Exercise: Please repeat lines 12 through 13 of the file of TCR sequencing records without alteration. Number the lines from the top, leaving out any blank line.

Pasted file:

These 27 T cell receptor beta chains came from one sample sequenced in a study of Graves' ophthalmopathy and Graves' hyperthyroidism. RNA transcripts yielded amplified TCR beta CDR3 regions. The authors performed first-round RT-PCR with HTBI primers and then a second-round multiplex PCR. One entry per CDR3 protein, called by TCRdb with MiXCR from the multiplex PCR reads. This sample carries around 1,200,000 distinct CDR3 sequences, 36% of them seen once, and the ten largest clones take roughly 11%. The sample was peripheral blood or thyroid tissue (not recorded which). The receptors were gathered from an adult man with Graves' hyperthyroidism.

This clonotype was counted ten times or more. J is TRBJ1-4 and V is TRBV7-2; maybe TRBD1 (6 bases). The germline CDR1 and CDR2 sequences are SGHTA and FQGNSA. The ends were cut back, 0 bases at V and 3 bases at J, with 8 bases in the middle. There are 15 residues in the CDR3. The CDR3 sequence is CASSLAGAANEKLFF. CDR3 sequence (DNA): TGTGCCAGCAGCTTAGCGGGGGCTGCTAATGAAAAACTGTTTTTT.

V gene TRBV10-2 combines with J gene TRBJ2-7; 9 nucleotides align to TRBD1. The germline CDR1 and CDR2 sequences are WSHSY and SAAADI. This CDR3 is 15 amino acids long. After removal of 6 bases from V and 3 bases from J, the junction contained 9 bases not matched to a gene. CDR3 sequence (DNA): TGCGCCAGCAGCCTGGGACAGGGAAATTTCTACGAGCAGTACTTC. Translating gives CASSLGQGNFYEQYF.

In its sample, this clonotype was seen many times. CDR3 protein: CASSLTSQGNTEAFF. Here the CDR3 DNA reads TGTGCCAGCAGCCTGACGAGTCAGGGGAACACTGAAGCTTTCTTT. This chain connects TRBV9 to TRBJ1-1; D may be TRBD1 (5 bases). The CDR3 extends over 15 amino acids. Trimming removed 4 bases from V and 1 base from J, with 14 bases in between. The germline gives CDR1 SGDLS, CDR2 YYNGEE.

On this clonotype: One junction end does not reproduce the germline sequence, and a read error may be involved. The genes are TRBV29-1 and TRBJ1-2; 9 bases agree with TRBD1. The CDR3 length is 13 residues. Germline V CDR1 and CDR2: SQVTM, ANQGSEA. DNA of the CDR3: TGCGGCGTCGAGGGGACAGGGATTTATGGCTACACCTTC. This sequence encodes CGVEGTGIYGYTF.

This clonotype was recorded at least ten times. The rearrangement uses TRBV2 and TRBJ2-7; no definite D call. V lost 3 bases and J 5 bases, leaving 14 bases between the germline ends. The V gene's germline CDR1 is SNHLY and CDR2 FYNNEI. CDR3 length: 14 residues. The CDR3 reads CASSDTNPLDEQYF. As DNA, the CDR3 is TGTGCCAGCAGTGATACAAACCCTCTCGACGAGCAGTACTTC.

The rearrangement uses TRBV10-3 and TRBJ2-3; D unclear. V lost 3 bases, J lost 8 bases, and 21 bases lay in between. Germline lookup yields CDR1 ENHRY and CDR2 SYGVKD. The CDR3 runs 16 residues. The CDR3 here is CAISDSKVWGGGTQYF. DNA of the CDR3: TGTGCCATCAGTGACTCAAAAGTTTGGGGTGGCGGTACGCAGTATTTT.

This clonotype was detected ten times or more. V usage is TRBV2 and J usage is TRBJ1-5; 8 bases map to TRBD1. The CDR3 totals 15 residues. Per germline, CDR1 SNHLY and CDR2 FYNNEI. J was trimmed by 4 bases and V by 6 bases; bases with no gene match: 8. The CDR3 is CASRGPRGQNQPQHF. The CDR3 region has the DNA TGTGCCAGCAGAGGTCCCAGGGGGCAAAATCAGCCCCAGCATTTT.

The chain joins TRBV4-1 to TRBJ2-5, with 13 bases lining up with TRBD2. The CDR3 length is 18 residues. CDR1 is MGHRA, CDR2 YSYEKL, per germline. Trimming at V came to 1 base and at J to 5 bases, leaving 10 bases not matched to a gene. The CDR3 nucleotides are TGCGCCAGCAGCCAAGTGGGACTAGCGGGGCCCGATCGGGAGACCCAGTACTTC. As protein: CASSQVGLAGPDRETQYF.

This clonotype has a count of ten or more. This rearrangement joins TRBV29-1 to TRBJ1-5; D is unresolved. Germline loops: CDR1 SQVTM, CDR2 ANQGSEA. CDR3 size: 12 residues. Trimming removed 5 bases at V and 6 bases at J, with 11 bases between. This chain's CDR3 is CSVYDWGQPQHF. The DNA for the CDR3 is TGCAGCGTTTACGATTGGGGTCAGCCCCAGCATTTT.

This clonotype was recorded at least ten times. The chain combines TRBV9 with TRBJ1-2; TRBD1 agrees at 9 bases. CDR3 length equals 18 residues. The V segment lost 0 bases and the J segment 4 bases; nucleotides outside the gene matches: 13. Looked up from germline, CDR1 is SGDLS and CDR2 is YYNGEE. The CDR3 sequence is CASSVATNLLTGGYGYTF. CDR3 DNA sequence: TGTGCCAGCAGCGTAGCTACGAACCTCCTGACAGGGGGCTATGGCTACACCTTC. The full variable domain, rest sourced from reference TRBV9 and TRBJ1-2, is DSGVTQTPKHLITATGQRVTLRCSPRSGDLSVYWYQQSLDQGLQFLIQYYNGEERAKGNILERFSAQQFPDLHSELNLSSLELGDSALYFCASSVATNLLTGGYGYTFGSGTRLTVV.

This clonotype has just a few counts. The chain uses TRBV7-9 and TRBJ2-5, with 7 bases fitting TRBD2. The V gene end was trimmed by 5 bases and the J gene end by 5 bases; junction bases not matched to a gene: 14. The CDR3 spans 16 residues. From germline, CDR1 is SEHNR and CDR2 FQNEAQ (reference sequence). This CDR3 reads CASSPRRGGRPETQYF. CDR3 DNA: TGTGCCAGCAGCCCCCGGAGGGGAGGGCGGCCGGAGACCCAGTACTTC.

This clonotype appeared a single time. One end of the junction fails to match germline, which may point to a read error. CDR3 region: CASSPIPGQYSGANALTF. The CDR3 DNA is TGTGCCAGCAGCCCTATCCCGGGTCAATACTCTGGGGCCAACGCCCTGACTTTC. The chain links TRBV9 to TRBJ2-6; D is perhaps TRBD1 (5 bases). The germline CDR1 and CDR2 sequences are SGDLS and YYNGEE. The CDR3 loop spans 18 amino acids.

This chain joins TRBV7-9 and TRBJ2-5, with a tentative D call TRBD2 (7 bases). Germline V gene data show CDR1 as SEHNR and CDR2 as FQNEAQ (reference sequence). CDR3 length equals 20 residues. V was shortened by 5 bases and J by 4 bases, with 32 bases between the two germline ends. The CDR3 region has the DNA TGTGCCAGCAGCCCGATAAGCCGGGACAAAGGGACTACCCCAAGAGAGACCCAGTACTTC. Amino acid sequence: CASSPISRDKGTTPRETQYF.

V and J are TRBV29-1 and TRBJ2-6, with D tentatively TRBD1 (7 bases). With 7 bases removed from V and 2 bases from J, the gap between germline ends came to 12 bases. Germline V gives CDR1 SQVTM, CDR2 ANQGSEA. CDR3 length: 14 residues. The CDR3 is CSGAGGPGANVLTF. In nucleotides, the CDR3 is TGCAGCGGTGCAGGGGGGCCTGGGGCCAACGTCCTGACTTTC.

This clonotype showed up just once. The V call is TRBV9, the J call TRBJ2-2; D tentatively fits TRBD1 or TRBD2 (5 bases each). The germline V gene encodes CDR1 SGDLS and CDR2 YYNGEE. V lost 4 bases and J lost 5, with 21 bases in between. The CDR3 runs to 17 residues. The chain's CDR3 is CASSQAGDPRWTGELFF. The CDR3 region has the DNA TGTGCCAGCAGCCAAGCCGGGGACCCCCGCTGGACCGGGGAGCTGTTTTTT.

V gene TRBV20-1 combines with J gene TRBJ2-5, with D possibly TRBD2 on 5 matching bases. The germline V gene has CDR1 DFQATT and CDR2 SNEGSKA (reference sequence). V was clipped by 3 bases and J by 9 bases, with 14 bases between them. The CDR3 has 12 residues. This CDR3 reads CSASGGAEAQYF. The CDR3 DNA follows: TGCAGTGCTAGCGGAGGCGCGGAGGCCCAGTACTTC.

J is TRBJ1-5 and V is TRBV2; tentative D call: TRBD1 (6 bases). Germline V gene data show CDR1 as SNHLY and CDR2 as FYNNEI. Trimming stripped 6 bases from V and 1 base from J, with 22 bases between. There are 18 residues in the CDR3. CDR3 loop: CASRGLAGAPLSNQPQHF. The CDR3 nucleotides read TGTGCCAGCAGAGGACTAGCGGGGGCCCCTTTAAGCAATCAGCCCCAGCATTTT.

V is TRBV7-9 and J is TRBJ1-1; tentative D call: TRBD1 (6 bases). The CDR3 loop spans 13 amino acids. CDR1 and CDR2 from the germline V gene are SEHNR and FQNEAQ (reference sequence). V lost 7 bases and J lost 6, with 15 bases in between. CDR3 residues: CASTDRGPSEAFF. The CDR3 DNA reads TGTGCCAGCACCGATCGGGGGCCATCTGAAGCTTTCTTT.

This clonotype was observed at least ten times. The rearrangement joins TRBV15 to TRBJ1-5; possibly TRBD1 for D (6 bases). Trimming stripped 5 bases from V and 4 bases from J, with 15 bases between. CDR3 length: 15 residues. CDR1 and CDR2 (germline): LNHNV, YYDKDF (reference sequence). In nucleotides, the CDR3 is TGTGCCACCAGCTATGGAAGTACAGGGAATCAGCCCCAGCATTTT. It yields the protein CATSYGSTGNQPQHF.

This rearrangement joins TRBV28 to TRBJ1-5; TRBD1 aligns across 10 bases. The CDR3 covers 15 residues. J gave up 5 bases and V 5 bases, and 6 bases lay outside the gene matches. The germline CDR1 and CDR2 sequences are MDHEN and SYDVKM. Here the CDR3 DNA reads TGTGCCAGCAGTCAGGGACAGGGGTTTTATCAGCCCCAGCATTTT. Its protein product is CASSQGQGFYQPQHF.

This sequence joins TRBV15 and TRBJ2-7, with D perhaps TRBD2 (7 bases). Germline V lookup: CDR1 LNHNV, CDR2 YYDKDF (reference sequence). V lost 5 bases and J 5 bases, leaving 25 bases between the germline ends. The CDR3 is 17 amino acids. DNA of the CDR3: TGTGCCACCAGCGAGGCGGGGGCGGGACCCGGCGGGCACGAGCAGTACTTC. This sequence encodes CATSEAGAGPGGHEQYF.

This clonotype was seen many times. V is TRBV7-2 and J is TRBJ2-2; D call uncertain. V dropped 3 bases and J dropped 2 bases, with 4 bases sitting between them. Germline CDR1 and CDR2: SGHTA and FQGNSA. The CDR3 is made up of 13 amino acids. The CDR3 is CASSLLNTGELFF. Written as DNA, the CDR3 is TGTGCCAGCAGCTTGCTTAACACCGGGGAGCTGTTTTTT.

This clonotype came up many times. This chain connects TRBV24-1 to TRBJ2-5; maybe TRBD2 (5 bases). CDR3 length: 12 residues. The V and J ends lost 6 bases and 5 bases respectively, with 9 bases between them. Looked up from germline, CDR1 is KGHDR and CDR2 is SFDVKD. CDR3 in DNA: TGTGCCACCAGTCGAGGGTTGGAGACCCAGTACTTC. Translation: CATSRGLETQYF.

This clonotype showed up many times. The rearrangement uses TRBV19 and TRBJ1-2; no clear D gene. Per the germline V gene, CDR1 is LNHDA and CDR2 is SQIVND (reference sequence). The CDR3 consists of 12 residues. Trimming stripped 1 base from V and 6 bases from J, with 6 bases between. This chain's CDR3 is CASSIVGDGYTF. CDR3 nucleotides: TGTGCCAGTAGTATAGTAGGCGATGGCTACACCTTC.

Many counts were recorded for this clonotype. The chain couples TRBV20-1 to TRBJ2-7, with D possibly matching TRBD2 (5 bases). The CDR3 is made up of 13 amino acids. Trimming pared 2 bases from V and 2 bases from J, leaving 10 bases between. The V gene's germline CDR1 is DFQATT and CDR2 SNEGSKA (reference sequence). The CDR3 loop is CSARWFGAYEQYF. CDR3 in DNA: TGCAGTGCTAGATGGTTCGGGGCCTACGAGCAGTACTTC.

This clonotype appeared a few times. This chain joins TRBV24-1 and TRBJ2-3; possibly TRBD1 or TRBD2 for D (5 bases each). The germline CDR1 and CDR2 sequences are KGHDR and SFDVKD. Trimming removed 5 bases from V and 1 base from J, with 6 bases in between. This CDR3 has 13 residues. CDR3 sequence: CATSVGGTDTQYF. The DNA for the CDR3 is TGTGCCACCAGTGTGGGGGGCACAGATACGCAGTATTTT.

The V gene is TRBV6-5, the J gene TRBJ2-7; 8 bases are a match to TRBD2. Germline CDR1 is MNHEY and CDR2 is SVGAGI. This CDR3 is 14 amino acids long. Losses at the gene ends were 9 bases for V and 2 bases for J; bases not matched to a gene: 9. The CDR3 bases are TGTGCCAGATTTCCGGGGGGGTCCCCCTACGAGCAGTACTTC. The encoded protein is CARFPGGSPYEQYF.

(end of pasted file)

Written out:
This clonotype has just a few counts. The chain uses TRBV7-9 and TRBJ2-5, with 7 bases fitting TRBD2. The V gene end was trimmed by 5 bases and the J gene end by 5 bases; junction bases not matched to a gene: 14. The CDR3 spans 16 residues. From germline, CDR1 is SEHNR and CDR2 FQNEAQ (reference sequence). This CDR3 reads CASSPRRGGRPETQYF. CDR3 DNA: TGTGCCAGCAGCCCCCGGAGGGGAGGGCGGCCGGAGACCCAGTACTTC.

This clonotype appeared a single time. One end of the junction fails to match germline, which may point to a read error. CDR3 region: CASSPIPGQYSGANALTF. The CDR3 DNA is TGTGCCAGCAGCCCTATCCCGGGTCAATACTCTGGGGCCAACGCCCTGACTTTC. The chain links TRBV9 to TRBJ2-6; D is perhaps TRBD1 (5 bases). The germline CDR1 and CDR2 sequences are SGDLS and YYNGEE. The CDR3 loop spans 18 amino acids.